The Obama administration has been busily building an international coalition to combat the Islamic State in Iraq and the Levant (ISIL). It is an assemblage that is questionable in terms of both image and substance. At this writing, some 40 nations have joined the coalition, but most of them are little more than paper members offering their best wishes to the United States and a few U.S. allies that will do the overwhelming majority of the military work. Even some supposedly prominent participants show little enthusiasm or cooperation. Ankara, for example, has already refused to participate in combat operations and has even barred the United States from using bases in Turkey to launch air strikes.
The most questionable coalition partner, though, is Saudi Arabia. Indeed, it should be most awkward for Washington and the other Western powers to ally with that country for missions against ISIL. There was understandable revulsion throughout the international community when videos surfaced of ISIL executing Iraqi military prisoners. Then came the even more horrifying images documenting the beheading of two American journalists and a British humanitarian aid worker. But ISIL is not the only perpetrator of such barbarity. In 2014 alone, Saudi Arabia has executed 46 people through beheadings—nearly half of them for nonviolent offenses. Yet Western leaders express muted criticism, at most, of their ally’s odious conduct.
Equally troubling, Saudi Arabia bears considerable responsibility for the rise of ISIL in the first place. Riyadh (along with Ankara) enthusiastically backed the insurgents in Syria that have been trying to overthrow the government of Bashar al‐Assad. A large portion of Saudi aid, though, went to radical factions that subsequently formed the core of ISIL. It should not have been a surprise that Riyadh lavished much of its assistance on anti‐democratic, ultra‐religious elements, given the royal family’s long‐standing record of promoting the extremist Wahhabi strain of Islam throughout the Muslim world.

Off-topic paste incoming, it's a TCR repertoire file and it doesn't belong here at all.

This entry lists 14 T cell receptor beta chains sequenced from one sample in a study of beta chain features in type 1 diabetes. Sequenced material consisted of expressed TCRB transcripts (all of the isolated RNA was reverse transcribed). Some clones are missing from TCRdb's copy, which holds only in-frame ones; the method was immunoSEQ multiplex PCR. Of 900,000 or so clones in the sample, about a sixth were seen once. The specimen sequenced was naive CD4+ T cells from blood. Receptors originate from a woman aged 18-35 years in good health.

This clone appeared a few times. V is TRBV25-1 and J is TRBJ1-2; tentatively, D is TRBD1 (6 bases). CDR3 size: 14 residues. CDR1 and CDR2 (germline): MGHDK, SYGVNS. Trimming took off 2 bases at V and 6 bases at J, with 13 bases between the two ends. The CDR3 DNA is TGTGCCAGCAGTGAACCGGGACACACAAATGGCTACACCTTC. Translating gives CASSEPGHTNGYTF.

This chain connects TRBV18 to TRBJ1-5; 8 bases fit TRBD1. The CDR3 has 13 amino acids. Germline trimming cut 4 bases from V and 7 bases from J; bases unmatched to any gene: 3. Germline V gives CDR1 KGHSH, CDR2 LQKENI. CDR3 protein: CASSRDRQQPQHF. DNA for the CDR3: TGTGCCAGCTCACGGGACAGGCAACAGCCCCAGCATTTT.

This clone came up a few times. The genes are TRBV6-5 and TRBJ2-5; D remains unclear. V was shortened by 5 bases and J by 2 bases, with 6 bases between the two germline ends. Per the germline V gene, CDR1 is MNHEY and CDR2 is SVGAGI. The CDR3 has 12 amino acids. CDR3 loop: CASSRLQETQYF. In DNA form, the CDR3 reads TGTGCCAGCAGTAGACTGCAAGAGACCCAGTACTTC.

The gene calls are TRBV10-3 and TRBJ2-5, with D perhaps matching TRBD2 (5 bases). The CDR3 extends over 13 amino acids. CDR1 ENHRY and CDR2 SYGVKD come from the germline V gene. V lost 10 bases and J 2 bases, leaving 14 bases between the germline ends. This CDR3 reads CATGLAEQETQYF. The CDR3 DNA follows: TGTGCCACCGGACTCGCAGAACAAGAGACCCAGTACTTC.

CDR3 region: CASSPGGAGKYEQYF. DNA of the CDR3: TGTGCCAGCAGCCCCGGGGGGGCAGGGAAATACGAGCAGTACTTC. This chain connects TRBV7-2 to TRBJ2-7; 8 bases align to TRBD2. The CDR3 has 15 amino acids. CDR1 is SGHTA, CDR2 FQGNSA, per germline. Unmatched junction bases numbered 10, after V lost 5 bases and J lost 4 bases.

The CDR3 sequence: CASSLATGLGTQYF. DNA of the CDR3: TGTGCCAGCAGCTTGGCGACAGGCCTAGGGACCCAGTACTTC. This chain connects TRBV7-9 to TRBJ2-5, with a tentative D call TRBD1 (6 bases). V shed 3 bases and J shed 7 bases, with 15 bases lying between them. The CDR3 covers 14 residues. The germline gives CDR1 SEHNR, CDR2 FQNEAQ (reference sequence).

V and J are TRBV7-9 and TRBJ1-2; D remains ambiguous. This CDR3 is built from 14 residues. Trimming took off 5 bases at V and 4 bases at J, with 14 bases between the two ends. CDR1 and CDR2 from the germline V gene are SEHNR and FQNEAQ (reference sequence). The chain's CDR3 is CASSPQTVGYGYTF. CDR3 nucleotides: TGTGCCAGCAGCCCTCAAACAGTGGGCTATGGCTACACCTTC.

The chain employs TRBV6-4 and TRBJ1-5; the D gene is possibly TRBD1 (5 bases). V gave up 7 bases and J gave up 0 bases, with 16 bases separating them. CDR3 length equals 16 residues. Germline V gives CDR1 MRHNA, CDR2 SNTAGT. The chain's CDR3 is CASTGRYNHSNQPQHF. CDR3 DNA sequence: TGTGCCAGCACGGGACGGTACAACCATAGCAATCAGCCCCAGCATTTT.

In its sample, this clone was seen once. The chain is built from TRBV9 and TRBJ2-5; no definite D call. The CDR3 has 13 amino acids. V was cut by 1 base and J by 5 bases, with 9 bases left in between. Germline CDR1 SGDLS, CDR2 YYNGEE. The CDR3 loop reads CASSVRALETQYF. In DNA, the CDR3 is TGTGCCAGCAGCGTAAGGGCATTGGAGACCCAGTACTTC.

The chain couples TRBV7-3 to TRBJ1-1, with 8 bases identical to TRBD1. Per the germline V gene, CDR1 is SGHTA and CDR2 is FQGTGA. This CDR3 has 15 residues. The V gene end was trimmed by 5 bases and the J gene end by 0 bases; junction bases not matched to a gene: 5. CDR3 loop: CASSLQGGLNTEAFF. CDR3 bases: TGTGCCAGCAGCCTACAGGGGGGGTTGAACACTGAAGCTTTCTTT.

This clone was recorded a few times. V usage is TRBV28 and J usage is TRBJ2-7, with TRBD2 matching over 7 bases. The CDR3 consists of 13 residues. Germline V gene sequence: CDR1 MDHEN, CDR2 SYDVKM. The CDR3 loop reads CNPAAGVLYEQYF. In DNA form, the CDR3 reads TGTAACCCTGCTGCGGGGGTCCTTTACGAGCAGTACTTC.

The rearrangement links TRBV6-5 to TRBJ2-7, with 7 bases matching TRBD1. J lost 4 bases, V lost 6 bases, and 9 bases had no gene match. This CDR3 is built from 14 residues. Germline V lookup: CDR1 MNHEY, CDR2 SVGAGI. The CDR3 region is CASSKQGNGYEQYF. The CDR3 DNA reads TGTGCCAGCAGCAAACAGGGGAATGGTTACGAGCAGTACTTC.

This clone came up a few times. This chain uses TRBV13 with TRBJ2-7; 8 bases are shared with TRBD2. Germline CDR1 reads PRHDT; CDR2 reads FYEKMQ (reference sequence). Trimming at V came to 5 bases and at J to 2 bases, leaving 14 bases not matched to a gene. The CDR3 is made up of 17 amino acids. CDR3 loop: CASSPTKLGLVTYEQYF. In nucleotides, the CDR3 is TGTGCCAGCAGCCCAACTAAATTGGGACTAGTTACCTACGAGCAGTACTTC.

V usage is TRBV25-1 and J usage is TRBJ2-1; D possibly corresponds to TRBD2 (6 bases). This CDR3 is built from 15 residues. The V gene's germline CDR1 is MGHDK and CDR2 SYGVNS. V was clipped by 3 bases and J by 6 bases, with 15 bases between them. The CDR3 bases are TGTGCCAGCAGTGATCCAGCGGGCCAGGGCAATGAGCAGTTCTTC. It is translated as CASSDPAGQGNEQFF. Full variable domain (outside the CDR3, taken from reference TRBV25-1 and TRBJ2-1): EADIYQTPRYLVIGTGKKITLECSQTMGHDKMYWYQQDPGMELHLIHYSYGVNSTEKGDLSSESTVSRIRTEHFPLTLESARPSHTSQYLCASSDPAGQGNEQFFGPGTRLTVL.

Saudi leaders may now realize that their conduct helped create a Frankenstein’s monster in the form of ISIL. But Washington’s assumption that Riyadh, as member of the anti‐ISIL coalition, will promote and strengthen “moderates” in Syria and Iraq is a case of wishful thinking. It is far more likely that Saudi Arabia will seek to empower competing hard‐line Sunni Arab factions in those countries—factions that are willing to break with ISIL and instead accept guidance (and probably financial largesse) from their Saudi patrons. Moreover, although Riyadh likely wants to marginalize ISIL, it hardly wishes to crush the organization and thereby benefit either Sunni secular factions or Shiite Iran and its allies in Syria, Iraq, and Lebanon.
Unfortunately, the Obama administration and other Western governments seem unwilling to acknowledge that a key member of the coalition they are building against ISIL is both unsavory and duplicitous. But the participation of Saudi Arabia may undermine the goals of the anti‐ISIL mission even before the campaign gains momentum. Western leaders badly need to reassess their assumptions about Riyadh’s motives and probable actions. It does the allied powers no credit to make common cause with such a repulsive regime.